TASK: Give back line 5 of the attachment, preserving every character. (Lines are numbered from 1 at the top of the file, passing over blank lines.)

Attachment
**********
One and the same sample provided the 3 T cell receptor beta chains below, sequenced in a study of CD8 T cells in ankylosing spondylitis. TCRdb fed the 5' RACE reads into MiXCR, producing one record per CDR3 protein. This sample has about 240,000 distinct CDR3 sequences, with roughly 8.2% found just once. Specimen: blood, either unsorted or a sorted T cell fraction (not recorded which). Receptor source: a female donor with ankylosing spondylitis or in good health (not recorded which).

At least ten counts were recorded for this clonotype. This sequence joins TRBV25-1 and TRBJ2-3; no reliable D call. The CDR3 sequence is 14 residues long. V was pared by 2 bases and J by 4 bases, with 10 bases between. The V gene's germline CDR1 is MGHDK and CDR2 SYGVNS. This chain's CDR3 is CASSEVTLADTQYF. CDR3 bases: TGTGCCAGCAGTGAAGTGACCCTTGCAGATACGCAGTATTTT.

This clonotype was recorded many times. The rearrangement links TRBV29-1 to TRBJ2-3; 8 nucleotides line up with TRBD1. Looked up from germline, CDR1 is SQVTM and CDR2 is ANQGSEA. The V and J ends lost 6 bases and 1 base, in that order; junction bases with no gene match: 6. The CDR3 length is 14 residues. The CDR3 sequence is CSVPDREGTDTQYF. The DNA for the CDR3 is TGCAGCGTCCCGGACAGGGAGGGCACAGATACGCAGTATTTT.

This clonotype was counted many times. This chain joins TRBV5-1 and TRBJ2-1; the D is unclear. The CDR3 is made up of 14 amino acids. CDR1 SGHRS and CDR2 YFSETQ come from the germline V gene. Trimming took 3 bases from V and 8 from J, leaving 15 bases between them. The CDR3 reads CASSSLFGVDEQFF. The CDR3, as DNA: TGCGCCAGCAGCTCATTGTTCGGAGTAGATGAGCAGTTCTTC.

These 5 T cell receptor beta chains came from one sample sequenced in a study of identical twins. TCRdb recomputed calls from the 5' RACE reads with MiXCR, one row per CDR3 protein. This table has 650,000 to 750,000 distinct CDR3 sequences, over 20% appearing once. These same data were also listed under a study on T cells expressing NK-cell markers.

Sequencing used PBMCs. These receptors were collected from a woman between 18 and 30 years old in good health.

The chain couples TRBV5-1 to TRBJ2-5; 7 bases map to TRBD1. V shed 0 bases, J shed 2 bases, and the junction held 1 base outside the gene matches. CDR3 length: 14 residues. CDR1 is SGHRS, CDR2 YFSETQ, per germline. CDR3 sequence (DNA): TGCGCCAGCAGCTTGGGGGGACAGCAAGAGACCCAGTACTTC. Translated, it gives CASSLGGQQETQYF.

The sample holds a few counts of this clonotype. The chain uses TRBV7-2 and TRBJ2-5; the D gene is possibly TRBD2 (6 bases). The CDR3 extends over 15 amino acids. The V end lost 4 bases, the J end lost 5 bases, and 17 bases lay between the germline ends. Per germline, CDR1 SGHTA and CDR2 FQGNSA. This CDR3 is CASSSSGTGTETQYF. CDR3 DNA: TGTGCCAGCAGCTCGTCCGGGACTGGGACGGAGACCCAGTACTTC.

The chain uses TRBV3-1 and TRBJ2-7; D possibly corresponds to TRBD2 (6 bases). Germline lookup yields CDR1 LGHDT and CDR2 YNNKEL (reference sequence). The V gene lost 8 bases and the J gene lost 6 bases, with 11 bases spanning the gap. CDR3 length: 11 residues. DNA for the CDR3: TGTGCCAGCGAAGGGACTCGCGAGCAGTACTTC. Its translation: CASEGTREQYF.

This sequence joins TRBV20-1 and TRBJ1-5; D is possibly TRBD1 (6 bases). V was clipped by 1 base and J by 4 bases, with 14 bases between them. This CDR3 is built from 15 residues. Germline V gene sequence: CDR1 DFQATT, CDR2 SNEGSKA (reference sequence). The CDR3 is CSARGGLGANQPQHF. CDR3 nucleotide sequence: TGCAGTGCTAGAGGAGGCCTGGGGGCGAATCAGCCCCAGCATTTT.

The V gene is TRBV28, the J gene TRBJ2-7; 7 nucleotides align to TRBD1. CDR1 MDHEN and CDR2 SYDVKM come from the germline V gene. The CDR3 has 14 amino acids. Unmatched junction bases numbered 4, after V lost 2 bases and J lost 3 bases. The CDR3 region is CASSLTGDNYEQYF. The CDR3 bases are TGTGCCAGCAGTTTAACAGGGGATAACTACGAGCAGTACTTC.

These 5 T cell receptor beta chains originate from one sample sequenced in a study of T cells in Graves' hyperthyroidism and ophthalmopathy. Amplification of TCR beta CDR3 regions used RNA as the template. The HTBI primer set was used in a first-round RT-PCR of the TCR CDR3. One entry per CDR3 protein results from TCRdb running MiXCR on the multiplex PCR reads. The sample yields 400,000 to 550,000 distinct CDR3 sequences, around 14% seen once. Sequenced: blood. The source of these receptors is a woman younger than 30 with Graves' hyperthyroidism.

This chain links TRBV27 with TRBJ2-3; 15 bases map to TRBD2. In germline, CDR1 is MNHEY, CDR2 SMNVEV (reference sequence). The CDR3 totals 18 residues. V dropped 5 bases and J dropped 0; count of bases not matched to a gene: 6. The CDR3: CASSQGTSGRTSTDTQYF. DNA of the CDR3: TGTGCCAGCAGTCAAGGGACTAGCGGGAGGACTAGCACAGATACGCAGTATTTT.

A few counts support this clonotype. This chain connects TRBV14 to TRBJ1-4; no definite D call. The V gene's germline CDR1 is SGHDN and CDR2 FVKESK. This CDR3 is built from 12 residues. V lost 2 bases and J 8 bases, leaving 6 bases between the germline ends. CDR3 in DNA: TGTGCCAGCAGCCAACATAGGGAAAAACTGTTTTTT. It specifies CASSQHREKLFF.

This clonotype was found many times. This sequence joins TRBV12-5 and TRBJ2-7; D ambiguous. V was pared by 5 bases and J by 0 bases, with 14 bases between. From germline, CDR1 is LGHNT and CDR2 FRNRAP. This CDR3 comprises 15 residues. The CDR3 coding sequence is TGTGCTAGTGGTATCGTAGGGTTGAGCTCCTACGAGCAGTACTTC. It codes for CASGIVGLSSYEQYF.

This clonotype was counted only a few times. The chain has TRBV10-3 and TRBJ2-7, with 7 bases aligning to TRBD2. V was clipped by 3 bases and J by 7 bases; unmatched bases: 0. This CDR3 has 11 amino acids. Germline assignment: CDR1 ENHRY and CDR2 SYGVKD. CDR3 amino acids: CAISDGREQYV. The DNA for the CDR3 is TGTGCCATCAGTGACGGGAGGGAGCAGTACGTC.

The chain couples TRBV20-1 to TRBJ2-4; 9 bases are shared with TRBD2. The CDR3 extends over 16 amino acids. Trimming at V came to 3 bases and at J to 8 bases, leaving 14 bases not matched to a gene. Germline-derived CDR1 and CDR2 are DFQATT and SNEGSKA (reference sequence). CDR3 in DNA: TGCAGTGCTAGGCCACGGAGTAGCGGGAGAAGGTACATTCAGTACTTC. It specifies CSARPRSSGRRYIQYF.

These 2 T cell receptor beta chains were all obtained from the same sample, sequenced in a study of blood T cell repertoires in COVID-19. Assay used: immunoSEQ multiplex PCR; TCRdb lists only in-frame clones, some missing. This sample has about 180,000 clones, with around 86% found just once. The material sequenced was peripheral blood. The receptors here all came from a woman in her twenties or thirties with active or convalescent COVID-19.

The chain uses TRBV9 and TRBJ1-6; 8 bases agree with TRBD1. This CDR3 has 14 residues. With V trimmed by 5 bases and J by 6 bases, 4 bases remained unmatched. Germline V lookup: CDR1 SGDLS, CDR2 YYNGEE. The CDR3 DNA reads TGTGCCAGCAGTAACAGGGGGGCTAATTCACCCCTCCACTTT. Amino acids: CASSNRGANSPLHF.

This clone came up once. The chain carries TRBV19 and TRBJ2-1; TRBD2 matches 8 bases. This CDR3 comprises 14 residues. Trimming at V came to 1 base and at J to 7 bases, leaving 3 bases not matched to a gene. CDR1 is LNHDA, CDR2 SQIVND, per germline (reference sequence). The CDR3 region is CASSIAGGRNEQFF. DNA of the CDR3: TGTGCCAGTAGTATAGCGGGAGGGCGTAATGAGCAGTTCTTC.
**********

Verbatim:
These 5 T cell receptor beta chains came from one sample sequenced in a study of identical twins. TCRdb recomputed calls from the 5' RACE reads with MiXCR, one row per CDR3 protein. This table has 650,000 to 750,000 distinct CDR3 sequences, over 20% appearing once. These same data were also listed under a study on T cells expressing NK-cell markers.